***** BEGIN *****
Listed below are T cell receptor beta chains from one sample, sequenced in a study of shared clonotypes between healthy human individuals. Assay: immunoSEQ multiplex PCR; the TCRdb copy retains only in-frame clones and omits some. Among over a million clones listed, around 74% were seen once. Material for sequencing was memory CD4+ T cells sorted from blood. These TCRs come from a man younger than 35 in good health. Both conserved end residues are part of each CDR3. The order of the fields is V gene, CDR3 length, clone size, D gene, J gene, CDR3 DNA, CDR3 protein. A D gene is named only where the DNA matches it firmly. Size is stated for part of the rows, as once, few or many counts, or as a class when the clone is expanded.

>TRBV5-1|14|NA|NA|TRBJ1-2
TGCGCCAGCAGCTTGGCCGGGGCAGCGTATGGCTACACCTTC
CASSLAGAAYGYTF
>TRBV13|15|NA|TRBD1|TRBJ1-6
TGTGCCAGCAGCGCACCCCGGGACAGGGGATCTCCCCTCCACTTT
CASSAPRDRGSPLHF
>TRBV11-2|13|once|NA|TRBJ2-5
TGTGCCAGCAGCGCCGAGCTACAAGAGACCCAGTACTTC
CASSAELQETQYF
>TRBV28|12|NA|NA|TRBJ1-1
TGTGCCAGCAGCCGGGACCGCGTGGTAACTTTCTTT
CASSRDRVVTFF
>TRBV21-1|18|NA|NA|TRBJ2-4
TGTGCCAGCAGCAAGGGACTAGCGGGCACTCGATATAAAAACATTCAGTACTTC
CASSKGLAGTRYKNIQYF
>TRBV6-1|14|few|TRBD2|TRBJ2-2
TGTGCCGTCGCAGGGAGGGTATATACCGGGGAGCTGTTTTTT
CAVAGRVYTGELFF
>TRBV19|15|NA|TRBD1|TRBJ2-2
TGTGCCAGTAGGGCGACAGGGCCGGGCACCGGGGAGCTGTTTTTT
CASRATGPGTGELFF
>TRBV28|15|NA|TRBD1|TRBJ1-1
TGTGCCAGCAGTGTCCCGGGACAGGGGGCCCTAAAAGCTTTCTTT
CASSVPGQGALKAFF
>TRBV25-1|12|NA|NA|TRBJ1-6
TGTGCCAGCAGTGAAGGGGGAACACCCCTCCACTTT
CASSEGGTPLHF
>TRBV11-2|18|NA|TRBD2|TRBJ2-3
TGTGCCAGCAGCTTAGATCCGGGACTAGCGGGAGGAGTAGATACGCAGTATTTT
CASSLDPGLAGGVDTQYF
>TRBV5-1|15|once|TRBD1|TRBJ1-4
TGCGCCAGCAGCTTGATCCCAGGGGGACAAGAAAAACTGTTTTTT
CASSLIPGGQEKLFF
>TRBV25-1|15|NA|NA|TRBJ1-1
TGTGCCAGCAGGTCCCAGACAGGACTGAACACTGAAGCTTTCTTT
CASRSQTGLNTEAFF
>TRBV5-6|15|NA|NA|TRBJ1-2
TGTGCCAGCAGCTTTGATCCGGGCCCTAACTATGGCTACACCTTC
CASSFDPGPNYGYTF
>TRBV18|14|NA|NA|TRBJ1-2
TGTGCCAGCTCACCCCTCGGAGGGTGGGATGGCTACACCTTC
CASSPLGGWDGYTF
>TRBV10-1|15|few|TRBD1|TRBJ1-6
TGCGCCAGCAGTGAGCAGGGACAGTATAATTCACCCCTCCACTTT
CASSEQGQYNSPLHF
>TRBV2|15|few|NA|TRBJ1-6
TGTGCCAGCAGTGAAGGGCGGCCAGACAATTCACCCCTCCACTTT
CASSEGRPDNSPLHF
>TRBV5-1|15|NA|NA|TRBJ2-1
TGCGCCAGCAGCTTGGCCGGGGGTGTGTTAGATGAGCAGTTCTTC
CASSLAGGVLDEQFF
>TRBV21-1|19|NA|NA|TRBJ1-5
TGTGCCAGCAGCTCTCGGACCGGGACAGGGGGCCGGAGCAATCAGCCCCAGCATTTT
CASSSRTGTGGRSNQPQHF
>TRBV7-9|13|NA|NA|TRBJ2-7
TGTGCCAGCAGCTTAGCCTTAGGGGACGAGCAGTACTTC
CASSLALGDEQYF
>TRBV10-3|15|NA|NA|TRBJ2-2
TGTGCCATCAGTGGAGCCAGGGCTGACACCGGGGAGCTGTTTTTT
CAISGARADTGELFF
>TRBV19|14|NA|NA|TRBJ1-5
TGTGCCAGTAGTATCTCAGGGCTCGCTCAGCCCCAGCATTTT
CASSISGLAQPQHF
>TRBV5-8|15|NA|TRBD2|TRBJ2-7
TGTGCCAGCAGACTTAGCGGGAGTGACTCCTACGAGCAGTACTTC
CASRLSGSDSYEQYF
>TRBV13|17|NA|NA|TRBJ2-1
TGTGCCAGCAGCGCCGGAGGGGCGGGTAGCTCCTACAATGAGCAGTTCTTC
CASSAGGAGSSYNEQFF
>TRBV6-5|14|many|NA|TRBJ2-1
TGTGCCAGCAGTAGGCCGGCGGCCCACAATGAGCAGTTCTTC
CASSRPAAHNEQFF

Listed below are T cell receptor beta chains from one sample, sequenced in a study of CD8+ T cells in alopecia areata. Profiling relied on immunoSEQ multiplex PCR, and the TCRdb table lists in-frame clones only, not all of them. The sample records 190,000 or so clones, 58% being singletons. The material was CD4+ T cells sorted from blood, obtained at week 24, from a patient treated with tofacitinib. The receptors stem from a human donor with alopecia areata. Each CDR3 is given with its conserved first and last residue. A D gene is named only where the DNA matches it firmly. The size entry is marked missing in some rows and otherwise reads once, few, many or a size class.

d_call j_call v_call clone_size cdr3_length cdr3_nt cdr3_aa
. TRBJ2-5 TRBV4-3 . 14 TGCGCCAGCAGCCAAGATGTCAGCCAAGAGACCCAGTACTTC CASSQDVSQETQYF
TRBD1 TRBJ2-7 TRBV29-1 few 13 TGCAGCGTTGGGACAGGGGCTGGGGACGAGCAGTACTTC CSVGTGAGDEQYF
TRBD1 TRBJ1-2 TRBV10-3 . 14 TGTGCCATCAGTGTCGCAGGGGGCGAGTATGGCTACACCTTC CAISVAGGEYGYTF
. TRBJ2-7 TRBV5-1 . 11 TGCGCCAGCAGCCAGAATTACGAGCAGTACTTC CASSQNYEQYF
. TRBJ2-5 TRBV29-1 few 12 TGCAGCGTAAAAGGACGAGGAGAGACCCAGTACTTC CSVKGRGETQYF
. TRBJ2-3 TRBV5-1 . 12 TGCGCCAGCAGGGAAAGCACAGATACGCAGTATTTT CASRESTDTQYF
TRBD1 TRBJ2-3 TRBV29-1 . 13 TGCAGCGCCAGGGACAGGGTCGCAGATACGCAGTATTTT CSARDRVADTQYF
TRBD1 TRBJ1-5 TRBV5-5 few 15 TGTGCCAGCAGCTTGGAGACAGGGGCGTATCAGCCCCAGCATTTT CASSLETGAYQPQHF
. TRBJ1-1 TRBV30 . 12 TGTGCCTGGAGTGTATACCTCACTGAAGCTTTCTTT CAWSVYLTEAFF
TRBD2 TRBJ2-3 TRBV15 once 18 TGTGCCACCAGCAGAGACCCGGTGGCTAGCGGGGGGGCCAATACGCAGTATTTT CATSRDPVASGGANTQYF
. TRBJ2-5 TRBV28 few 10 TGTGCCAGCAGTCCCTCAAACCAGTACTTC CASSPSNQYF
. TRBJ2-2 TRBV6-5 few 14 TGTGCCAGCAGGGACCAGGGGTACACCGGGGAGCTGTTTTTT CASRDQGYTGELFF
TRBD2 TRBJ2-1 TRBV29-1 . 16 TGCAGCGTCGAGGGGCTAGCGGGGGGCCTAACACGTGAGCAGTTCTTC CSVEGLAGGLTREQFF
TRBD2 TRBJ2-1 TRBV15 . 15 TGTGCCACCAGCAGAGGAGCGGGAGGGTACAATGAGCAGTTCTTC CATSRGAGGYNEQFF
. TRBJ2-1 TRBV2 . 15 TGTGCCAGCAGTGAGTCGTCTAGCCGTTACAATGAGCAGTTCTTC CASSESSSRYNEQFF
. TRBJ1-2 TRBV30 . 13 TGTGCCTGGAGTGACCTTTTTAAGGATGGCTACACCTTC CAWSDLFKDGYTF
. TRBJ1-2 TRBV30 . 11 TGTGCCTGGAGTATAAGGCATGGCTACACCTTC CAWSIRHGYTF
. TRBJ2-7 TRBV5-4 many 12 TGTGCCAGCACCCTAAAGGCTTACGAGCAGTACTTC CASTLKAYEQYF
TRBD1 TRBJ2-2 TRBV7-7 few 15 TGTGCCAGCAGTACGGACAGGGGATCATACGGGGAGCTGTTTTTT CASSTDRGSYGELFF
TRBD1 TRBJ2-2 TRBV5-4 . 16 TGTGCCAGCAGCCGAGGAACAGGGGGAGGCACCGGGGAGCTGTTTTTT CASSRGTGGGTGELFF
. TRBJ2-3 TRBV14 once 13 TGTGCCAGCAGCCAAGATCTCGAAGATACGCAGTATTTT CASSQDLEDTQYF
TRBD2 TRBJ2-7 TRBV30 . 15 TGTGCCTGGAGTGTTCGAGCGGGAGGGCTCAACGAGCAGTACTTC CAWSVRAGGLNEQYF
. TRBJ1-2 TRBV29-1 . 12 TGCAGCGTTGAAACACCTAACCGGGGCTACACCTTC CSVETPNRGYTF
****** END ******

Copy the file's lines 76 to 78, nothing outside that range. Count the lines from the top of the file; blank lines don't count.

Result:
. TRBJ2-5 TRBV4-3 . 14 TGCGCCAGCAGCCAAGATGTCAGCCAAGAGACCCAGTACTTC CASSQDVSQETQYF
TRBD1 TRBJ2-7 TRBV29-1 few 13 TGCAGCGTTGGGACAGGGGCTGGGGACGAGCAGTACTTC CSVGTGAGDEQYF
TRBD1 TRBJ1-2 TRBV10-3 . 14 TGTGCCATCAGTGTCGCAGGGGGCGAGTATGGCTACACCTTC CAISVAGGEYGYTF